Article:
The Bears’ parting with defensive end Julius Peppers last week had been coming since early stages of his consistently inconsistent 2013 season. The reasons are a little hazier, though.
The simplest explanation is that the Bears concluded Peppers was not worth $14 million for 2014. An underlying conclusion beyond that is that the Bears didn’t believe he was worth half that — which leads to some difficult other conclusions about a player perennially among the NFL’s true elite.
Peppers signed with Green Bay, a three-year deal worth potentially $30 million and guaranteeing him $7.5 million, as first reported by Josina Anderson over at ESPN. A logical immediate question is: If Peppers was OK with that pay grade, why wasn’t he worth that to the Bears?
As CSNChicago co-conspirator Chris Boden adeptly noted, when Emery was queried about Peppers during the NFL Scouting Combine, the GM did not include in his answer any statement that he and the Bears hoped to have No. 90 back, something that has been there in the cases of Josh McCown, Henry Melton, Charles Tillman and others this offseason.
An interesting hypothetical is whether Peppers would’ve taken $7.5 million guaranteed from the Bears. What doesn’t appear hypothetical at all is that the Bears weren’t interested in finding out. That amount (which is part of an $8.5 million total payout for 2014) is in the range of what Michael Bennett got for returning to the Seattle Seahawks and Michael Johnson signed for with the Tampa Bay Buccaneers.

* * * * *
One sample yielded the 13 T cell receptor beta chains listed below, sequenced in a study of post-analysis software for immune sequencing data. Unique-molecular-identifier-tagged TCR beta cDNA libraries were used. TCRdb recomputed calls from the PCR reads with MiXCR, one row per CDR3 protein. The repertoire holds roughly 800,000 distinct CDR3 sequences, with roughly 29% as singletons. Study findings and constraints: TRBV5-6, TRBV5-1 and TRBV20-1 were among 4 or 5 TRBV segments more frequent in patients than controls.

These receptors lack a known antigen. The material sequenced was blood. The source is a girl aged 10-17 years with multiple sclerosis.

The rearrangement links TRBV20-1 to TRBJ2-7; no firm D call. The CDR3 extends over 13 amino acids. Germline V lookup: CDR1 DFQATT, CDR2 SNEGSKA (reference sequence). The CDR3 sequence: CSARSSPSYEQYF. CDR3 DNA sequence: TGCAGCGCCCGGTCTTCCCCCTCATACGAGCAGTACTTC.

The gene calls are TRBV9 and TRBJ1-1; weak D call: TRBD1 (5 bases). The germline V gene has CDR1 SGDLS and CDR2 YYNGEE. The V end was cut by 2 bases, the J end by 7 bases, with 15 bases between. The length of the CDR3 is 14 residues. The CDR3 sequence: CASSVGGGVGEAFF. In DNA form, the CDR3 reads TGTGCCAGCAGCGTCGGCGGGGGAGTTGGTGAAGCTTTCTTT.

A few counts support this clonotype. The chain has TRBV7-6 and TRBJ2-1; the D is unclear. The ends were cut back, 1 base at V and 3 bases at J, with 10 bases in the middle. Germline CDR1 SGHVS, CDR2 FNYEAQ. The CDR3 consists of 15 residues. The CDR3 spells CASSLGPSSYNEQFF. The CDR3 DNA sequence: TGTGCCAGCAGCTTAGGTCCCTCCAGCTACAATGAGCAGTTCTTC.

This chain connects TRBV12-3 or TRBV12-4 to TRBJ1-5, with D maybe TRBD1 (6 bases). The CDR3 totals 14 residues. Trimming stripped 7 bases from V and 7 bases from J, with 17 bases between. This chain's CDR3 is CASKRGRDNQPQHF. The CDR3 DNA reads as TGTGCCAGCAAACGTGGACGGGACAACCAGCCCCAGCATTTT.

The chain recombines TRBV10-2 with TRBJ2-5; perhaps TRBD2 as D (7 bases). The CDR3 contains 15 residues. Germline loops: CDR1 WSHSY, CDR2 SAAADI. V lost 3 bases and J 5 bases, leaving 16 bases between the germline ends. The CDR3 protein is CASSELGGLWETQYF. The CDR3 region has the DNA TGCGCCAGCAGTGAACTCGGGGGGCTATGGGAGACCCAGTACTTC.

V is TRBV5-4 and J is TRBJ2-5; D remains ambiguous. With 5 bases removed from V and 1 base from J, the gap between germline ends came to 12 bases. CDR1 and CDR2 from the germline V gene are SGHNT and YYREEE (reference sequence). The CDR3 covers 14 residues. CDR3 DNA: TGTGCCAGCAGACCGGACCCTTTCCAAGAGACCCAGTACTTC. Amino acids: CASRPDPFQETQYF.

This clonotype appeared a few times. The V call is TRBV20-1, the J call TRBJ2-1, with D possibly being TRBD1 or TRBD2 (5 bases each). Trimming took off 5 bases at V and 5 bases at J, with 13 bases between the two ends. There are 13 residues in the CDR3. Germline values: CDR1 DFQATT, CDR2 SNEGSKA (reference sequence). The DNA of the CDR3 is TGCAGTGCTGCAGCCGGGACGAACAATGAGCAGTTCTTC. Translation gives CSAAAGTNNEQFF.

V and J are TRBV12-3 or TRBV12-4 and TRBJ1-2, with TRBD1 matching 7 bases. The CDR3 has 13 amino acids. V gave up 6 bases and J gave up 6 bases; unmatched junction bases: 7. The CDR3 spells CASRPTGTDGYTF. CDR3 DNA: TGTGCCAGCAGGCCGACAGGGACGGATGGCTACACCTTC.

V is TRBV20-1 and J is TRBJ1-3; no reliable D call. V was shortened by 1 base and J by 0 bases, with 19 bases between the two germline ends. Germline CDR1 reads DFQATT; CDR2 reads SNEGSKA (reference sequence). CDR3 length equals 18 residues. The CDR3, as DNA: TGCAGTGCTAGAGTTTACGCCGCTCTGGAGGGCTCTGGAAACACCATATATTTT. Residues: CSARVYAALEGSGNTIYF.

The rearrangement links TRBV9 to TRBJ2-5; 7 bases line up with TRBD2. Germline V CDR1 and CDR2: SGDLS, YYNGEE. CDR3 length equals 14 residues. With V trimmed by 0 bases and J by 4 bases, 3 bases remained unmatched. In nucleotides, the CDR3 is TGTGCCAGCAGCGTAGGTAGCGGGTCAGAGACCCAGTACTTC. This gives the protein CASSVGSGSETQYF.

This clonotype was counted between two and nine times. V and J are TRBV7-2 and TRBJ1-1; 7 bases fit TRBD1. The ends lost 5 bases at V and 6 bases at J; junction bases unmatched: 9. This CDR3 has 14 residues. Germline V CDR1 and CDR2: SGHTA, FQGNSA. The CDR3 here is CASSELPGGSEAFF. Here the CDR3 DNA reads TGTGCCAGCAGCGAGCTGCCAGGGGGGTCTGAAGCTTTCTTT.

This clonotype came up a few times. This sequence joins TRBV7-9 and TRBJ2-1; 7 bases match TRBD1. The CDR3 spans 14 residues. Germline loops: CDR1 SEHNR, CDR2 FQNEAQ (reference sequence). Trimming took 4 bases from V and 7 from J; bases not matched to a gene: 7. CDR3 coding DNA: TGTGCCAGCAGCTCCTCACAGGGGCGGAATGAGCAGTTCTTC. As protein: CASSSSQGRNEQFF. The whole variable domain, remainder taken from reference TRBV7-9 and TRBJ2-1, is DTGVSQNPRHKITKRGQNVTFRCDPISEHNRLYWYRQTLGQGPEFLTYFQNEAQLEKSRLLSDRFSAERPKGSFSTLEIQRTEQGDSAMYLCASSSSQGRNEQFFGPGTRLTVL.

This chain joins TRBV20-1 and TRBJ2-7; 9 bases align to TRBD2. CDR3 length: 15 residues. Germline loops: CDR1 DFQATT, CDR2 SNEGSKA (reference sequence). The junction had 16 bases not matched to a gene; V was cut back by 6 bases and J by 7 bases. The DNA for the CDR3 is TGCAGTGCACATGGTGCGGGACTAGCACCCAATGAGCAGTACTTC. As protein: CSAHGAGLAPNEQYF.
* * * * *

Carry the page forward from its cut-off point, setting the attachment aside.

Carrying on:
Conclusion: The Bears thought Bennett was worth that much a year, but that Peppers wasn’t.
What the Bears desperately needed from Peppers was a max-effort every single week to carry a defense that was reeling for virtually the entire second half of the season. They didn’t get it. It simply wasn’t there — for whatever reason, or reasons — and suddenly, like it or not, Peppers had gone from a linchpin of a defense to a player not to be counted on every week. A paragon of consistency was all of a sudden precisely the opposite.
Peppers started all 64 games in his four Chicago seasons. What he did less and less last season was “finish” them, using the parlance for the final step in pass rushing (get-off/close/finish).
It is a near impossibility for a player to be flat-out on every play of a game. That includes the greats and is not a character flaw; Richard Dent made no secret of moderating effort based on situations.
But Dent’s method was a combination of rope-a-dope, setting up a tackle for situations, and calculated optimization of what he had. Dent’s pedal was conspicuously to the metal when the situation warranted it.
Of his 16 games last season, Peppers had one tackle in seven games and zero in an eighth. By comparison, Shea McClellin played his way out of his job after games with two “zeros” and one “one.”
There is really no way to measure effort, certainly from distance. Even the Bears themselves were not about to denigrate Peppers or his play even as he was leaving.
[Julius Peppers: 'I have a lot left in the tank']
But if Peppers has a return to greatness in 2014 — best guess here is 12 sacks for the year — he may qualify for some comeback player of the year award. He will also cast a little more of a shadow over his 2013 season and qualify for a dubious distinction of being someone his teammates ultimately couldn’t count on when they needed him most.